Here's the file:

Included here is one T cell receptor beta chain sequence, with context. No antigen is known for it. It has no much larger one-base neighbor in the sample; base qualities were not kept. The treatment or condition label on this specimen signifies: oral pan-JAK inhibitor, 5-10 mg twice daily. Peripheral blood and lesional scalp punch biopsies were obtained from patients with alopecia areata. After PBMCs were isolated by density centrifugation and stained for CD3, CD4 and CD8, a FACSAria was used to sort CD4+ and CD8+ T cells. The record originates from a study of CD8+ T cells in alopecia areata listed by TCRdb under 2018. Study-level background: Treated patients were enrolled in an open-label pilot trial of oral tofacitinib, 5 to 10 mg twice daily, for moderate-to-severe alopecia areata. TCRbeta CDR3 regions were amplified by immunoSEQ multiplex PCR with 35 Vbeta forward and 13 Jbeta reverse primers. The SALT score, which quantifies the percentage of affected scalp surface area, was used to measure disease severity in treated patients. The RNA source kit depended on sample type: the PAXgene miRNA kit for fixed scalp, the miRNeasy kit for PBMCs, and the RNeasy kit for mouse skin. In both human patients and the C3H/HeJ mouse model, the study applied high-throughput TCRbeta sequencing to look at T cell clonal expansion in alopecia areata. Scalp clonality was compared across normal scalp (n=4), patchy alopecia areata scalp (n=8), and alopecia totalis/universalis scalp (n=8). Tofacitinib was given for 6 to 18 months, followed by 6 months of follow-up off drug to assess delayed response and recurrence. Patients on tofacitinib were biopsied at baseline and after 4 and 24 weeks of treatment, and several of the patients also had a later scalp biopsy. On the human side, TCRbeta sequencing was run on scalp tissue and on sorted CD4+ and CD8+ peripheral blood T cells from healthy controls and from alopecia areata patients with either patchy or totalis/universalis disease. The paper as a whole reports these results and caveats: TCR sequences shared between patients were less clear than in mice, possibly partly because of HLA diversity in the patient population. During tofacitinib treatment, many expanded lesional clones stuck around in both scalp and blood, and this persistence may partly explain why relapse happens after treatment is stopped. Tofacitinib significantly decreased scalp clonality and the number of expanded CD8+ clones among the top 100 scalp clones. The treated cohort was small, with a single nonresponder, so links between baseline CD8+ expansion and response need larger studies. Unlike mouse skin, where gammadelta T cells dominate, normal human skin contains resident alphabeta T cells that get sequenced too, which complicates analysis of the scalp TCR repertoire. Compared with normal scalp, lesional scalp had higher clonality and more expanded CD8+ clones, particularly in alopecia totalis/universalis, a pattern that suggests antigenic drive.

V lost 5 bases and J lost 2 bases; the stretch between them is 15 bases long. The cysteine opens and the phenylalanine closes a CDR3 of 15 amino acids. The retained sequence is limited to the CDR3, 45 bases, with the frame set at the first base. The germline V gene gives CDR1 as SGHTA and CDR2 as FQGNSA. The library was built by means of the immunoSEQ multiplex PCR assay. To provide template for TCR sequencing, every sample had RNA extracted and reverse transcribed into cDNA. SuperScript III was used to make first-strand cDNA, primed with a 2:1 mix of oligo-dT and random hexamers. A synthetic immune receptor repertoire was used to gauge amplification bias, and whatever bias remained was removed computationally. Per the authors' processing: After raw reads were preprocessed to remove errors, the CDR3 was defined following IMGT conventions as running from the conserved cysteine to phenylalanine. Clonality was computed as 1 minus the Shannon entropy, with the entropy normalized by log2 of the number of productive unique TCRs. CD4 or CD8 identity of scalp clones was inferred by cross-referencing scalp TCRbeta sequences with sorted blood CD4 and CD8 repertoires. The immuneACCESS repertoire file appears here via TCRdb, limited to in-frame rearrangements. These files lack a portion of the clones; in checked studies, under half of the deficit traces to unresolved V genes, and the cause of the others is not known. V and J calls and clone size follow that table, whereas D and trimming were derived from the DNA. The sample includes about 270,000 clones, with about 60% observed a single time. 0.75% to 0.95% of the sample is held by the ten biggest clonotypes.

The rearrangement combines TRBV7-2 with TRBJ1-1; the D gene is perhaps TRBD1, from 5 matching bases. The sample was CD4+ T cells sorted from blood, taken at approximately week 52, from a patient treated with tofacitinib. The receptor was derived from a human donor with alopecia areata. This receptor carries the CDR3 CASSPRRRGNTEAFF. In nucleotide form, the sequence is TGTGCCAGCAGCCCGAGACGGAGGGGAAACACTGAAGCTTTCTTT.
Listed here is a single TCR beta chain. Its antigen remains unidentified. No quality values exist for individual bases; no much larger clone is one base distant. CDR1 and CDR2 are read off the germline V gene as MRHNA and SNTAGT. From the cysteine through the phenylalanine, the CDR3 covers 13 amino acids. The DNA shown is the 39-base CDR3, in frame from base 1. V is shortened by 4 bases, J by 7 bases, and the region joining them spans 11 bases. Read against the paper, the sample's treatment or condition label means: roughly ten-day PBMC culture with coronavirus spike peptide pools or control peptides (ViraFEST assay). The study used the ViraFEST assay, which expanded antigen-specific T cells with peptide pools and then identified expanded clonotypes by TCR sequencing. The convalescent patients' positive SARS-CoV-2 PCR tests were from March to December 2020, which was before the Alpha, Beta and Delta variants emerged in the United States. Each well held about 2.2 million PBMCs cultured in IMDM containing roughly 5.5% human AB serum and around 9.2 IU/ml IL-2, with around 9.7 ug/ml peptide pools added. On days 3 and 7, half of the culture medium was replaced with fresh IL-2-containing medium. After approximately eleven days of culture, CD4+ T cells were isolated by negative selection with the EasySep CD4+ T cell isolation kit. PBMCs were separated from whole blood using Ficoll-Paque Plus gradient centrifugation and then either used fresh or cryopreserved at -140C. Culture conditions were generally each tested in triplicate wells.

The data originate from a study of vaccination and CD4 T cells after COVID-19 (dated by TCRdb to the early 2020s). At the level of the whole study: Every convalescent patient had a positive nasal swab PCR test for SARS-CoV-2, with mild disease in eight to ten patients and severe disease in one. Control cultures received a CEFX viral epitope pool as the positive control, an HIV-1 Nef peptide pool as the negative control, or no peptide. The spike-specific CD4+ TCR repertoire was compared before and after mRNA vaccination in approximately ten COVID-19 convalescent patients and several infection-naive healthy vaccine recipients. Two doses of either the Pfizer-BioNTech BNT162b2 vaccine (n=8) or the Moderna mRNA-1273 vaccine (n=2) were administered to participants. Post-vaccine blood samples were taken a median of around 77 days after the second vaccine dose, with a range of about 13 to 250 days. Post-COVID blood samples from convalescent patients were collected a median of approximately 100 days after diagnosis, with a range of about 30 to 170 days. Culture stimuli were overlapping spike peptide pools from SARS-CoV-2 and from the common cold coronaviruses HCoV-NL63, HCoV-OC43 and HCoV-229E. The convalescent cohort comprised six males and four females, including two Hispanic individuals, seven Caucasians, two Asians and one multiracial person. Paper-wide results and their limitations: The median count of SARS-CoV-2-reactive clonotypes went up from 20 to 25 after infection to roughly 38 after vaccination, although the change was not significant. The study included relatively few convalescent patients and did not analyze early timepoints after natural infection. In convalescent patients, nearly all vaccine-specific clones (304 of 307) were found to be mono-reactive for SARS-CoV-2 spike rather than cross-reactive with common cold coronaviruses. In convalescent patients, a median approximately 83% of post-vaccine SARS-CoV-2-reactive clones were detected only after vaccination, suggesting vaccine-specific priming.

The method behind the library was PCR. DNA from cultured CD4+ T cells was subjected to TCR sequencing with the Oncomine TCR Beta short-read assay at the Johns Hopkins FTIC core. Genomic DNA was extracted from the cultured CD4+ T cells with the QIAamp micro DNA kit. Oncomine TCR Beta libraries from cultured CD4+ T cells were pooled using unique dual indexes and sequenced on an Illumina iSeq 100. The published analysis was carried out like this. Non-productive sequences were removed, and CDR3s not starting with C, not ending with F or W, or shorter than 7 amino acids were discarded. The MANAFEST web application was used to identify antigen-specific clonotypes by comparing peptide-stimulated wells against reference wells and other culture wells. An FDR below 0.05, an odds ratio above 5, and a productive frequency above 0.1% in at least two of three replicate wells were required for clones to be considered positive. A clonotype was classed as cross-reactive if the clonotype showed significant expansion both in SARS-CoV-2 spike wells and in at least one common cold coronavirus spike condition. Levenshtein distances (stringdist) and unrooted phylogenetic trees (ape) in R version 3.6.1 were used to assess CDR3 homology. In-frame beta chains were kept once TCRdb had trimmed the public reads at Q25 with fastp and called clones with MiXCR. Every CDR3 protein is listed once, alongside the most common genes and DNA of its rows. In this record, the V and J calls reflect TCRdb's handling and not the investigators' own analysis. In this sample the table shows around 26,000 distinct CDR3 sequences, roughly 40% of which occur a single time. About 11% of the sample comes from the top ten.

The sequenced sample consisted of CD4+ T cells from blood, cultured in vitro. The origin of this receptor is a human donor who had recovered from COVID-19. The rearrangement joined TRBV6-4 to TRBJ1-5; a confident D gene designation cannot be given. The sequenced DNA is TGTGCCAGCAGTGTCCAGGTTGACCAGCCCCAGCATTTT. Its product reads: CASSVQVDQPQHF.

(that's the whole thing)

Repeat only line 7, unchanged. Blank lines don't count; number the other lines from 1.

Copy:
The sequenced sample consisted of CD4+ T cells from blood, cultured in vitro. The origin of this receptor is a human donor who had recovered from COVID-19. The rearrangement joined TRBV6-4 to TRBJ1-5; a confident D gene designation cannot be given. The sequenced DNA is TGTGCCAGCAGTGTCCAGGTTGACCAGCCCCAGCATTTT. Its product reads: CASSVQVDQPQHF.